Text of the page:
Islamic art comes alive at Sharjah festival
During the tour, Sheikh Sultan listened to a detailed overview of the exhibited artworks by the organisers of the exhibition.- Wam
Sharjah - Held under the theme 'Prospect', the festival touches upon historical, aesthetic and human issues.
The 22nd edition of the Sharjah Islamic Arts Festival (SIAF), hosting 108 artists from 31 countries showcasing 241 artworks, kicked off on Wednesday (December 11) at the Sharjah Art Museum.
It was inaugurated by His Highness Sheikh Dr Sultan bin Muhammad Al Qasimi, Member of the Supreme Council and Ruler of Sharjah. He toured the 31 exhibitions being held at the venue, which included a variety of artworks ranging from sculptures to calligraphies that reflect the splendour of Islamic arts. The festival hosts 253 events, exhibitions, workshops and lectures.
During the tour, Sheikh Sultan listened to a detailed overview of the exhibited artworks by the organisers of the exhibition and the artists.
Held under the theme 'Prospect', the festival touches upon historical, aesthetic and human issues, while revealing the enduring symbol of ancient Islamic art. It provides a link between the old and the modern with its theme that pervades the creations.
Speaking to Khaleej Times, Mohamed Ibrahim Al Qaseer, director of Cultural Affairs Department at the Sharjah Culture Department (SCD), said that for more than two decades, the SIAF has been supported by the Ruler of Sharjah, to establish artistic identity and reserve an important international position among the rest of the fine arts.
He added that the festival, its theme and exhibits prompt contemplation and makes one venture on a journey towards visual realms that exist beyond the limits of space. "It is like admiring a beauty while being blindfolded."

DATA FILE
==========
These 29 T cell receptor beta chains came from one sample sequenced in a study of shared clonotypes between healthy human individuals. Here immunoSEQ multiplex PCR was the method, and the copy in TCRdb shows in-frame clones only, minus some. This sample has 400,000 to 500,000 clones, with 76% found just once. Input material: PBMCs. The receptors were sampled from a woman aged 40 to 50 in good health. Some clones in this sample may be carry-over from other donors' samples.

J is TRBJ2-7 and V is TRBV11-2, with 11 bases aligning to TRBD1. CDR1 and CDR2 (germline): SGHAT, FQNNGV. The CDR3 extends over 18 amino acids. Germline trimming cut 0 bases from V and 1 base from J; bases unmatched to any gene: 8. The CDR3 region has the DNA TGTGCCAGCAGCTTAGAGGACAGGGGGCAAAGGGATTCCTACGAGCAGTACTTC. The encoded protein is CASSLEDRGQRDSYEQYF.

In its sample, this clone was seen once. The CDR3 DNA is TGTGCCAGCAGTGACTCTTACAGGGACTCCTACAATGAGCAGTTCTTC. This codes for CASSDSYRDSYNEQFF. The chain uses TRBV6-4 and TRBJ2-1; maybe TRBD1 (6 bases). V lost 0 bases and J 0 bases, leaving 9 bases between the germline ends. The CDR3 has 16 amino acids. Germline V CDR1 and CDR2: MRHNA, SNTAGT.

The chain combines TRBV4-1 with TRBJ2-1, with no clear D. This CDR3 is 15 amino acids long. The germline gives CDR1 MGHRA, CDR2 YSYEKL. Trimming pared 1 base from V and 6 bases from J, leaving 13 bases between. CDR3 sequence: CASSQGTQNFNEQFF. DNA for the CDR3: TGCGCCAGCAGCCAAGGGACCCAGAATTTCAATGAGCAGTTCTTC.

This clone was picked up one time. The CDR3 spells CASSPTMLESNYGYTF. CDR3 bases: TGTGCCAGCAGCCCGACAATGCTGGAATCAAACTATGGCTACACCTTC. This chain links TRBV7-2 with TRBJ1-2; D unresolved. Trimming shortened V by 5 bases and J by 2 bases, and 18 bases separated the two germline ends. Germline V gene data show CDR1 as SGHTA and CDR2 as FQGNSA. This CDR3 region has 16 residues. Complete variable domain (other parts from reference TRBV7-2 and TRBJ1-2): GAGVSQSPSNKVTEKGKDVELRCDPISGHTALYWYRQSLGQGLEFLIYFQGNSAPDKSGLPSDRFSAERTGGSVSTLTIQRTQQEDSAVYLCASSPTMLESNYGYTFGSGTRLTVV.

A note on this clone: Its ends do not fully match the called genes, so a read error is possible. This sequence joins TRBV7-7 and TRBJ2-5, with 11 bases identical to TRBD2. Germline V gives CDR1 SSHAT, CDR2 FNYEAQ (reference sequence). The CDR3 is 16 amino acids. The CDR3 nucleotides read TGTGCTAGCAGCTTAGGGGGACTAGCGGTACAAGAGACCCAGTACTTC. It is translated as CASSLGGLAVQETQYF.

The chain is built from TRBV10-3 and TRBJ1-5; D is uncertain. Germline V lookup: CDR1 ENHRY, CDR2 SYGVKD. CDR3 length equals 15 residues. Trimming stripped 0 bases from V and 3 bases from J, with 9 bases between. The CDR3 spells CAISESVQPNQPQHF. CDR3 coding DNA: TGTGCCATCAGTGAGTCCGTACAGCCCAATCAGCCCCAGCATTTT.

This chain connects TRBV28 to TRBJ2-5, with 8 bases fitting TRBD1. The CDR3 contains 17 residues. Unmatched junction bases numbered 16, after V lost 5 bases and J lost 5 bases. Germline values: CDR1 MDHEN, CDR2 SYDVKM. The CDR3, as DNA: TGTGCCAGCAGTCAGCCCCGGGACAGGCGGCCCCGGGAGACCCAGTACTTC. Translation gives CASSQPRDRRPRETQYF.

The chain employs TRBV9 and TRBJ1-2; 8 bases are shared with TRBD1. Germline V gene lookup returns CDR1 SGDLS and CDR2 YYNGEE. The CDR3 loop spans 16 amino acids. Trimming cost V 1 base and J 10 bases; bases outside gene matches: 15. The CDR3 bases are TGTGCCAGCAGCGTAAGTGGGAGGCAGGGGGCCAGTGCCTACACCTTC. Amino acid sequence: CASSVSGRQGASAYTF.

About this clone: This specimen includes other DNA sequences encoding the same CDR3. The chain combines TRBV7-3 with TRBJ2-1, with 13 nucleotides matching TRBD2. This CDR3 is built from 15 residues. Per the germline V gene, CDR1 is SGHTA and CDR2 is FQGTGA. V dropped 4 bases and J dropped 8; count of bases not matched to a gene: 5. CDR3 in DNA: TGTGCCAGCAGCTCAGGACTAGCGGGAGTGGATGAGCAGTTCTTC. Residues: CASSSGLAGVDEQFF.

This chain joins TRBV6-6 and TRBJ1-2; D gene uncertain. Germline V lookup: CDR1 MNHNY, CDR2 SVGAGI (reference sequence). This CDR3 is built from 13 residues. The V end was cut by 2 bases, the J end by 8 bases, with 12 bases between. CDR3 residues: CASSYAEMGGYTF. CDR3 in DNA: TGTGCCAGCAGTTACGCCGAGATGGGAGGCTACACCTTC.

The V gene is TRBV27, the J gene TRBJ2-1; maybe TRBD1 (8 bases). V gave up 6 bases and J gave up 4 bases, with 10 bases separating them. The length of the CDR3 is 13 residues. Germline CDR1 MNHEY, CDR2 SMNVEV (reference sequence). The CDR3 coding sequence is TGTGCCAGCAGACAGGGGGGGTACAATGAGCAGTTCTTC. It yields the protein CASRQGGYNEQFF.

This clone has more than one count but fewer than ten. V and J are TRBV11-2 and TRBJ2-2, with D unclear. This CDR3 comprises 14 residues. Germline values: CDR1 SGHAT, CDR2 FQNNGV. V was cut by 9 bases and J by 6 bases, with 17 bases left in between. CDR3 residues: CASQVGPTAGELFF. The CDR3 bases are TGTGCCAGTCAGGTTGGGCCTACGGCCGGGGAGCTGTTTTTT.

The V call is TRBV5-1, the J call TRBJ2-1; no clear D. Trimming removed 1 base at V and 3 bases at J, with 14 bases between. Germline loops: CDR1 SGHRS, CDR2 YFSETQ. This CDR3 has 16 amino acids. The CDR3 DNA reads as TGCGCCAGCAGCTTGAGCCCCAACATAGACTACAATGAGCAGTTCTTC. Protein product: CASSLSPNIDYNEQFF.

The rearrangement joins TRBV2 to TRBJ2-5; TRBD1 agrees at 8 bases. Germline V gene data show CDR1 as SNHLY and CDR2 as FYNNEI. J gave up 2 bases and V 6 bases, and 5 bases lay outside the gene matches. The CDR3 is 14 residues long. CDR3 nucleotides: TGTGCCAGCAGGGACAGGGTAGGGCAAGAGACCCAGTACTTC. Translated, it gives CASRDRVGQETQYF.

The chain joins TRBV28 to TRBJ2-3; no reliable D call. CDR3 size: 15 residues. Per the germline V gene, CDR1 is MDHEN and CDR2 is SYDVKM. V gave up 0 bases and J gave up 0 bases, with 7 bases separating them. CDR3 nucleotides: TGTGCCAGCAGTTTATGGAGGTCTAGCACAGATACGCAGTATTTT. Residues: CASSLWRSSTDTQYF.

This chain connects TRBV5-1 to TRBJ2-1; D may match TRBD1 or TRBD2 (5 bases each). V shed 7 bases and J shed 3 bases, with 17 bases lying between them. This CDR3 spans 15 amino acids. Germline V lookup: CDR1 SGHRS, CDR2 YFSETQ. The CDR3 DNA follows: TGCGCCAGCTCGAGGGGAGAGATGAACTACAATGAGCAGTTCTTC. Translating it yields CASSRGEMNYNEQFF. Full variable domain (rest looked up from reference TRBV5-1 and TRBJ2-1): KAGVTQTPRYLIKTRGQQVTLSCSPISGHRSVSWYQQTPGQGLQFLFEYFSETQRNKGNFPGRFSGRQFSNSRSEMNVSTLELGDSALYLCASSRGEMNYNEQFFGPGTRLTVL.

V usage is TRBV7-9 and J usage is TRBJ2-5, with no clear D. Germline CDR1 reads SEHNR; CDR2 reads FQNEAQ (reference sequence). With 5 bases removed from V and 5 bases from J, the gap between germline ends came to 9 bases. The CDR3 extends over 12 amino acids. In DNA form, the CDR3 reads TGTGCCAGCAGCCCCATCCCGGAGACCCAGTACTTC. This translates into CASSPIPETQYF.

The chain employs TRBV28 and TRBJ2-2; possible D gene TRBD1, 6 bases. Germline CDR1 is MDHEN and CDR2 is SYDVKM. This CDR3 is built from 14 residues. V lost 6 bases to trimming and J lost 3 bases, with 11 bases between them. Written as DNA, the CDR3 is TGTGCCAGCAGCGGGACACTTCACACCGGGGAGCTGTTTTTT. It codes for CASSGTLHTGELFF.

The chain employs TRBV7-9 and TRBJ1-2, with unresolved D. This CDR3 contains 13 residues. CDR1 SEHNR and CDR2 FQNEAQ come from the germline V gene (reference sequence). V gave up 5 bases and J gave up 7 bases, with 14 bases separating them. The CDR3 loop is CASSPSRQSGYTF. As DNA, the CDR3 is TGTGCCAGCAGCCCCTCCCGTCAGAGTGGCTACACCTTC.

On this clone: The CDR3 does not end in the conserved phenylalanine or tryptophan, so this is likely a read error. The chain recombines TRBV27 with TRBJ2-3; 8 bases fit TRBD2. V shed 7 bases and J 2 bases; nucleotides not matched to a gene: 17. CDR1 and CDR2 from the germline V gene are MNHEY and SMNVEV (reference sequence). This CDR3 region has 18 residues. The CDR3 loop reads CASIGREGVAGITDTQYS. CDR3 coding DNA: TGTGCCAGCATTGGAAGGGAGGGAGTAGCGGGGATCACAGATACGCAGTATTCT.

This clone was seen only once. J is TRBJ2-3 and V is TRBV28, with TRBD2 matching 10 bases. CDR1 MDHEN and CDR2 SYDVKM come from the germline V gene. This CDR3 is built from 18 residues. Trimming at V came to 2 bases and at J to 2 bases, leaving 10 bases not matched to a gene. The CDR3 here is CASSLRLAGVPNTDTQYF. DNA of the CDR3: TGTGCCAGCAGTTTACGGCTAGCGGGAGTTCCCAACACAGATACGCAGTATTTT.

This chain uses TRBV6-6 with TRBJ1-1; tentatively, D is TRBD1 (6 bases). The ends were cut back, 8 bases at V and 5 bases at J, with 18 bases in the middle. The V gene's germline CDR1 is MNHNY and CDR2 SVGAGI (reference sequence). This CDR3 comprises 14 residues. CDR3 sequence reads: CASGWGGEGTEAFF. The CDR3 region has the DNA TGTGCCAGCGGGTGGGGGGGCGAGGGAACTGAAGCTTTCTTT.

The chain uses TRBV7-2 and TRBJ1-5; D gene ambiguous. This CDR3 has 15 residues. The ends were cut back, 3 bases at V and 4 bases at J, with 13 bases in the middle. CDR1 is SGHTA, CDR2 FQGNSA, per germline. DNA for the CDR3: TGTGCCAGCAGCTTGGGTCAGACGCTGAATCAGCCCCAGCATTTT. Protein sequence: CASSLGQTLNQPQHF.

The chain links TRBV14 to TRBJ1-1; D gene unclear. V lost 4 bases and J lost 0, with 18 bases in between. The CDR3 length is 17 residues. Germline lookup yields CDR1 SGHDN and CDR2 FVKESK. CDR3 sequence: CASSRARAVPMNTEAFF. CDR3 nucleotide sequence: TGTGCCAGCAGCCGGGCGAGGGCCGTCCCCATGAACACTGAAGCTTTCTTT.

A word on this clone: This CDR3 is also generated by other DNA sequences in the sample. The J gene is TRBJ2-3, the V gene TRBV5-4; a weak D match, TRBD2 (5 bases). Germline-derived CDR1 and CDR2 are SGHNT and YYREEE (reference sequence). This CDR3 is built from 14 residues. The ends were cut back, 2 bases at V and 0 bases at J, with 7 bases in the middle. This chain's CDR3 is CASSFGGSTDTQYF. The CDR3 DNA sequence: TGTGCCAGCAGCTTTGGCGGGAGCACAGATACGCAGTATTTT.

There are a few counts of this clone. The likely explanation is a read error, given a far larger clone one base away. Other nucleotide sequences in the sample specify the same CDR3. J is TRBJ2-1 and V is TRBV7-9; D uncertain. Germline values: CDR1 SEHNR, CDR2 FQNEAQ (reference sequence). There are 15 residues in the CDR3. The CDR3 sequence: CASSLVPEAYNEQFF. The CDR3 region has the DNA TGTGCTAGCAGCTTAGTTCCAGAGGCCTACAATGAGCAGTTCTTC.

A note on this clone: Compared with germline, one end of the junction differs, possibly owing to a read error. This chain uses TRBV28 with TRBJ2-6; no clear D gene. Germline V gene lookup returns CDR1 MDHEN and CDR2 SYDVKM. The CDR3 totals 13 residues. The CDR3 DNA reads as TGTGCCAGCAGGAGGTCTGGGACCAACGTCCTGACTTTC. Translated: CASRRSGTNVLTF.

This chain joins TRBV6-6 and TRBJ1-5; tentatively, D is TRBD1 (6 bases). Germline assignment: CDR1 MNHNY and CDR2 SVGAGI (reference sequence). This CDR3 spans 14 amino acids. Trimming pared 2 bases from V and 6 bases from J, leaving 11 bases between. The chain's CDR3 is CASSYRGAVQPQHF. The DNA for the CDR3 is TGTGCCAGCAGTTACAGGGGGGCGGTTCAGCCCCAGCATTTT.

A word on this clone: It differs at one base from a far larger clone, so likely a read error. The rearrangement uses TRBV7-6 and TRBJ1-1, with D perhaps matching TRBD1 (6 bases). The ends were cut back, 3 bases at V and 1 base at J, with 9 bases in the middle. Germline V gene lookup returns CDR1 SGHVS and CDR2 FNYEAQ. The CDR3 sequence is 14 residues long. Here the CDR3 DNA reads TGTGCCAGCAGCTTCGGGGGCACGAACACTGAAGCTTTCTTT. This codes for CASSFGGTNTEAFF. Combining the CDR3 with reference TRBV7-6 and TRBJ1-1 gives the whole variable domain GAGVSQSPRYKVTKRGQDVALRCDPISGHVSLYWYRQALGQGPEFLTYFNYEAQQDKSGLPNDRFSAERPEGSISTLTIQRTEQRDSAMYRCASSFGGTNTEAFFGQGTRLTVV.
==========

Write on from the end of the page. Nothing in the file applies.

Moza Matter from the UAE, an artist displaying her work titled 'The Art of Du'aa', said that she is proud to be one of the Emirati artists to participate at the SIAF. Her work revolves around 'Du'aa', which is a prayer and supplication or request to Allah. The work portrays the people during the Haj, their natural surroundings, their act of Du'aa and their behaviour and emotions. With millions arriving for the Haj every year from all over the word, Matter documented three illustrations of people raising hands in Du'aa.
In his creation titled 'Journeys from an absent present to lost past', Syrian-American artist Mohamed Hafez recalls a series of childhood memories in Syria. His works show varying views of the war-torn country. He uses simple tools to depict his recreation, such as miniature furniture and action figures, as well as piano keys, radio components, and even a dried eggplant.